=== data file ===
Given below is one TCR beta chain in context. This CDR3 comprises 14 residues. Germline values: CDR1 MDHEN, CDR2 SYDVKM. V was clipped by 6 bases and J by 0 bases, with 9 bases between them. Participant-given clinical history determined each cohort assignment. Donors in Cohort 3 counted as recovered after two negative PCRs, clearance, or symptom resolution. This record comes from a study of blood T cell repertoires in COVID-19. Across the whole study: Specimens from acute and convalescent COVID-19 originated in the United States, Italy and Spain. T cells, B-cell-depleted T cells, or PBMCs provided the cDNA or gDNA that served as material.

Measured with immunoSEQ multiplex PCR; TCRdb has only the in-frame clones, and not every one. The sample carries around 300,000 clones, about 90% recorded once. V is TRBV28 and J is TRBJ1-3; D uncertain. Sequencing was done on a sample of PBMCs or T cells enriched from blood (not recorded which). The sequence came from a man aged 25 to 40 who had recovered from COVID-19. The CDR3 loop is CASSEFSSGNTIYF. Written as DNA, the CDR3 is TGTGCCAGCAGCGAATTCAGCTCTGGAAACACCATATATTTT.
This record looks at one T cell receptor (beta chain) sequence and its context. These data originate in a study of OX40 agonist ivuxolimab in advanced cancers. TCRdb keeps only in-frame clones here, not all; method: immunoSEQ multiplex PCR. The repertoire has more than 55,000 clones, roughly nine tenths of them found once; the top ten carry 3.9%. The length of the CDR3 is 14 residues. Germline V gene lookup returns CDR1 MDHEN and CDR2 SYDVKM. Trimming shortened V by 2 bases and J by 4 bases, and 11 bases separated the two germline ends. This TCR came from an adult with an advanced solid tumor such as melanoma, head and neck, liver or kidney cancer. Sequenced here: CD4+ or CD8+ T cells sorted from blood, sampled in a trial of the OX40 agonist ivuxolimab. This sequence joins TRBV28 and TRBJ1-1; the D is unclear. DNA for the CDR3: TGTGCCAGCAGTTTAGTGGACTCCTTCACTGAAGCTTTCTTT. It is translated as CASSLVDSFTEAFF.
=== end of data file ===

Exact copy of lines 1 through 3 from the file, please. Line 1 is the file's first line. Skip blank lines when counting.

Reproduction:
Given below is one TCR beta chain in context. This CDR3 comprises 14 residues. Germline values: CDR1 MDHEN, CDR2 SYDVKM. V was clipped by 6 bases and J by 0 bases, with 9 bases between them. Participant-given clinical history determined each cohort assignment. Donors in Cohort 3 counted as recovered after two negative PCRs, clearance, or symptom resolution. This record comes from a study of blood T cell repertoires in COVID-19. Across the whole study: Specimens from acute and convalescent COVID-19 originated in the United States, Italy and Spain. T cells, B-cell-depleted T cells, or PBMCs provided the cDNA or gDNA that served as material.

Measured with immunoSEQ multiplex PCR; TCRdb has only the in-frame clones, and not every one. The sample carries around 300,000 clones, about 90% recorded once. V is TRBV28 and J is TRBJ1-3; D uncertain. Sequencing was done on a sample of PBMCs or T cells enriched from blood (not recorded which). The sequence came from a man aged 25 to 40 who had recovered from COVID-19. The CDR3 loop is CASSEFSSGNTIYF. Written as DNA, the CDR3 is TGTGCCAGCAGCGAATTCAGCTCTGGAAACACCATATATTTT.
This record looks at one T cell receptor (beta chain) sequence and its context. These data originate in a study of OX40 agonist ivuxolimab in advanced cancers. TCRdb keeps only in-frame clones here, not all; method: immunoSEQ multiplex PCR. The repertoire has more than 55,000 clones, roughly nine tenths of them found once; the top ten carry 3.9%. The length of the CDR3 is 14 residues. Germline V gene lookup returns CDR1 MDHEN and CDR2 SYDVKM. Trimming shortened V by 2 bases and J by 4 bases, and 11 bases separated the two germline ends. This TCR came from an adult with an advanced solid tumor such as melanoma, head and neck, liver or kidney cancer. Sequenced here: CD4+ or CD8+ T cells sorted from blood, sampled in a trial of the OX40 agonist ivuxolimab. This sequence joins TRBV28 and TRBJ1-1; the D is unclear. DNA for the CDR3: TGTGCCAGCAGTTTAGTGGACTCCTTCACTGAAGCTTTCTTT. It is translated as CASSLVDSFTEAFF.